Dr. Molly Bassett received the 2021 Writing Across the Curriculum Faculty Pedagogy award for applied approaches to teaching and learning in RELS 3270, “Religious Traditions of the World.” After a few years away from the class, she returned to teaching 3270 in the fall of 2019. The Writing Across the Curriculum Advisory Committee commended Dr. Bassett’s application materials, highlighting her pedagogical effectiveness and innovation in carrying out the mission of WAC at GSU. This work was possible because of the support of WAC consultants David Hyde and Nathan Springer and Dr. Jill Anderson’s research support for students.
A summary of the applied approaches:
The opportunity to rethink RELS 3270 class came as Dr. Bassett’s daughter was learning about cultural celebrations in kindergarten. The Georgia Standards require that kindergarten teachers provide instruction on cultural celebrations. Some are secular holidays, but others, like Hanukkah, Kwanzaa, and Christmas, originate in religious traditions. Because primary and secondary educators typically receive little training in how to teach about religions, the American Academy of Religion has published guidelines for this work. Dr. Bassett reached out to the International Baccalaureate coordinator at her daughter’s school and inquired about working with the kindergarten teachers to create an approachable research-based resource to support their work. Dr. Bassett and her students developed a community partnership, and over the course of the semester, undergraduates in “World Traditions” worked in small groups to write essays on several religious traditions and their cultural celebrations. They paired each set of essays with age-appropriate picture books, and the class was able to donate a stack of picture books through the generous support of friends of the department. (Thank you, friends!) The project culminated in a visit to the school. Students in Dr. Bassett’s class read the books to the kindergarteners and shared the resources with the teachers.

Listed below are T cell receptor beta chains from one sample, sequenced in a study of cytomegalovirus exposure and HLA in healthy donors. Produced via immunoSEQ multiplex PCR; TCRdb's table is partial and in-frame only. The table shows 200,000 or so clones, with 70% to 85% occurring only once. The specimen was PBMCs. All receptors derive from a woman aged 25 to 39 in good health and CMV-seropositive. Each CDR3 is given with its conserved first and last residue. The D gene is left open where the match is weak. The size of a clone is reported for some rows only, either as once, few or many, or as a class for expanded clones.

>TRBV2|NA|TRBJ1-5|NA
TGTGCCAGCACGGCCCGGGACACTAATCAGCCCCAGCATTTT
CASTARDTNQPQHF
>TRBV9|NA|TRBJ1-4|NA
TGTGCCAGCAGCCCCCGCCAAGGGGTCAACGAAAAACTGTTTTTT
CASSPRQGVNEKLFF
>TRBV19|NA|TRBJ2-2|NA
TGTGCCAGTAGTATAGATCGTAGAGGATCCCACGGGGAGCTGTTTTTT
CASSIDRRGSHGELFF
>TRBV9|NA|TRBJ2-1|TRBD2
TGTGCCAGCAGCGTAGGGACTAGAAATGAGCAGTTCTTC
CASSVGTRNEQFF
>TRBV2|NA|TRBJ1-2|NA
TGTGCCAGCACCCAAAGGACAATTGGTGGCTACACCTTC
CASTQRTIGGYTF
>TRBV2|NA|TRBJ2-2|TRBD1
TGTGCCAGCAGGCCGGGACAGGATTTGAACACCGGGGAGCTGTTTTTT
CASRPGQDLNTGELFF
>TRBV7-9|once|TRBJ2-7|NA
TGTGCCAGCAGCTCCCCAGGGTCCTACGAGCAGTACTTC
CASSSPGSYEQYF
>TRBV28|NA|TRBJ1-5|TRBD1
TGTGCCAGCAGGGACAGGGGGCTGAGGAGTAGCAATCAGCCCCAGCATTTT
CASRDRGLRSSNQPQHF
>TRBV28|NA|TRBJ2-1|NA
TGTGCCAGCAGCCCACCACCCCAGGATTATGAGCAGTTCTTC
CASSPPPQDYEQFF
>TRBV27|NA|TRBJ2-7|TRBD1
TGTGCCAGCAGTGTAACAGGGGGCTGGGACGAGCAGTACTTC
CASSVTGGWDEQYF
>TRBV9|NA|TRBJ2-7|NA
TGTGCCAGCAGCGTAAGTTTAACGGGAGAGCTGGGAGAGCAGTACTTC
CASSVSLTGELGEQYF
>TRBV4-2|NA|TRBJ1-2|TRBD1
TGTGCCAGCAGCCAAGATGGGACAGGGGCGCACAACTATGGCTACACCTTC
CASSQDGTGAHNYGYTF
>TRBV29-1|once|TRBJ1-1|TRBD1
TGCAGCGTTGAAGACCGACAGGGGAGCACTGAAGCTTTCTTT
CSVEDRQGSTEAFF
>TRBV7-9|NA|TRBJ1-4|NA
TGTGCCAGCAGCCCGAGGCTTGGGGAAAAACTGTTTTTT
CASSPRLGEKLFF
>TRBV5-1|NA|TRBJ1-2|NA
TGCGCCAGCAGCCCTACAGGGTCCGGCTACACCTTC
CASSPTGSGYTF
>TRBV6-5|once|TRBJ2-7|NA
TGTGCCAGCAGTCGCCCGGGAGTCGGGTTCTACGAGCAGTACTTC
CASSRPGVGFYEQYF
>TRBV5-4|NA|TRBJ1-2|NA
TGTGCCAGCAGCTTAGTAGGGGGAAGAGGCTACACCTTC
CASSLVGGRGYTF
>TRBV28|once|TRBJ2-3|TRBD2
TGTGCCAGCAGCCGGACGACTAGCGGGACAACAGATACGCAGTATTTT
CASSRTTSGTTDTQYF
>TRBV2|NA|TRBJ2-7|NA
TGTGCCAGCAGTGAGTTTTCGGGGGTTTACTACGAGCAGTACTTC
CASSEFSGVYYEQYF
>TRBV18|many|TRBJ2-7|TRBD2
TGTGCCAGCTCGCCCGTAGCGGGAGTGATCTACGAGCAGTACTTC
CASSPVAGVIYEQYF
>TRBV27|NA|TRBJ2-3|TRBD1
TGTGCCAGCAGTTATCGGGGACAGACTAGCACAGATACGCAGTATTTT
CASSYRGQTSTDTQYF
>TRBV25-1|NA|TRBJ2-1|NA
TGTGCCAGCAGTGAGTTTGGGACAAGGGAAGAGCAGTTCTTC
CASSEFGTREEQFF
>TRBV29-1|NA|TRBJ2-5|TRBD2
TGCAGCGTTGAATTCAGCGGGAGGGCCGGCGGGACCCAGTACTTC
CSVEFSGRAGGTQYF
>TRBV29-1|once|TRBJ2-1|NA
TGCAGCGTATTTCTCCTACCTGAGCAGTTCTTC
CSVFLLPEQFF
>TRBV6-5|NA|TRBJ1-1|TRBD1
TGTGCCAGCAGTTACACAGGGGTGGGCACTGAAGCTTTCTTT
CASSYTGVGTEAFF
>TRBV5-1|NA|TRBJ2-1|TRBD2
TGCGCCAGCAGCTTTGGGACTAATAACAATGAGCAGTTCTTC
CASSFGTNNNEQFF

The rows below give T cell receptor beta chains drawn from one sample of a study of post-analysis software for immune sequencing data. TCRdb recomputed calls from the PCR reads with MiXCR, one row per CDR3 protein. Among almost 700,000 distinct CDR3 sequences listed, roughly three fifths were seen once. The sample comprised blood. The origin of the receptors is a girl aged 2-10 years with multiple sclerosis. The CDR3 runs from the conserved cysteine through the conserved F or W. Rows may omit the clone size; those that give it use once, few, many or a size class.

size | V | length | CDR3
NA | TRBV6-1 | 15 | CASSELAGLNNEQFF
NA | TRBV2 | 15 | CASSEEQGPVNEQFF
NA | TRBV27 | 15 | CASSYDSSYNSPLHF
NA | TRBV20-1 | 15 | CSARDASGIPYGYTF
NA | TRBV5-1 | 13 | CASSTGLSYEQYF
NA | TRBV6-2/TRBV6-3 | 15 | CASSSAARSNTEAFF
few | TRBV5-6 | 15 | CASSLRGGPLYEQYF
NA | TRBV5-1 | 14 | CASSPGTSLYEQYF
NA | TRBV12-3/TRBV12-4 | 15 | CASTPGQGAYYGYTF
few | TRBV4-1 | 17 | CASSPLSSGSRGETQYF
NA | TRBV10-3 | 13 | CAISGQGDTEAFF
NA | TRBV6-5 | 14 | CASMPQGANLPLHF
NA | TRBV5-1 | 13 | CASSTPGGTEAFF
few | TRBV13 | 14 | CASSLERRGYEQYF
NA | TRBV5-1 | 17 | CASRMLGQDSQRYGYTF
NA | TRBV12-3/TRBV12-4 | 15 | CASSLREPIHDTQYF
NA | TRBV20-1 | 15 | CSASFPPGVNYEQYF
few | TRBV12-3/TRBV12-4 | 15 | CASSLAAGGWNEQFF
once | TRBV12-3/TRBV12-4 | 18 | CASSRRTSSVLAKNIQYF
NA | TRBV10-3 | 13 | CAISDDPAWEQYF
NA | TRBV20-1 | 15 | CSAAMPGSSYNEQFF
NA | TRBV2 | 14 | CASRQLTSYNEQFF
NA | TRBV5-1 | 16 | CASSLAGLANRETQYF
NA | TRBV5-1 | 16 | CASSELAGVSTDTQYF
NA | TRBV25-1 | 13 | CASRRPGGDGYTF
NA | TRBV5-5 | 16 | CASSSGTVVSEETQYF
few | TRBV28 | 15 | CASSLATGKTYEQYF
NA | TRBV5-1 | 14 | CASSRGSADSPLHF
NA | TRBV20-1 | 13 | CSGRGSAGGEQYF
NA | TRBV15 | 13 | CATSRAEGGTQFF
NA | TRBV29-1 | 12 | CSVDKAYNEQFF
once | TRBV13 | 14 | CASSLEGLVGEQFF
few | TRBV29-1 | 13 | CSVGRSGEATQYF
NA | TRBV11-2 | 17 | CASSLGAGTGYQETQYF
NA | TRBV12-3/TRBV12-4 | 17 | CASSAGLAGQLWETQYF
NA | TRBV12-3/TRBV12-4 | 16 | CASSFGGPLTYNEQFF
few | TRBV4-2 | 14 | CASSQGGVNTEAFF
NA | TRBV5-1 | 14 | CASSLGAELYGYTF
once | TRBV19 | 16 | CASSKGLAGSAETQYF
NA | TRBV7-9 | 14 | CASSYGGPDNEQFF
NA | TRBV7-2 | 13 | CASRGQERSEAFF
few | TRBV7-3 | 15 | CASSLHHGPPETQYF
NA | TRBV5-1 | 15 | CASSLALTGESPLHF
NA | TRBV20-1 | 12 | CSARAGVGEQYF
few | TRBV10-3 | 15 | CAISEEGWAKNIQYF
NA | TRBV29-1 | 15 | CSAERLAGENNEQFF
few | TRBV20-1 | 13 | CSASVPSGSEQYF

This past year, students in Dr. Bassett’s “World Traditions” course worked together to create a resource modeled on Religion in 5 Minutes in order to answer some of their own questions about religious traditions. These essays were the culmination of a semester-long study of religions rooted in an inquiry-based approach. Throughout the semester, students were sharing their own questions about religions while answering questions about the assigned materials. These questions aligned with three increasingly complex modes of engaging course materials that encouraged the student to (1) check for understanding; (2) think about the text; and (3) think about their own thinking. They adapted these tools to compose and answer a single question about a religious tradition for the class “book.” This applied project prompted students to reflect on their own questions about religions, develop expertise in a specific topic, and share their research with peers.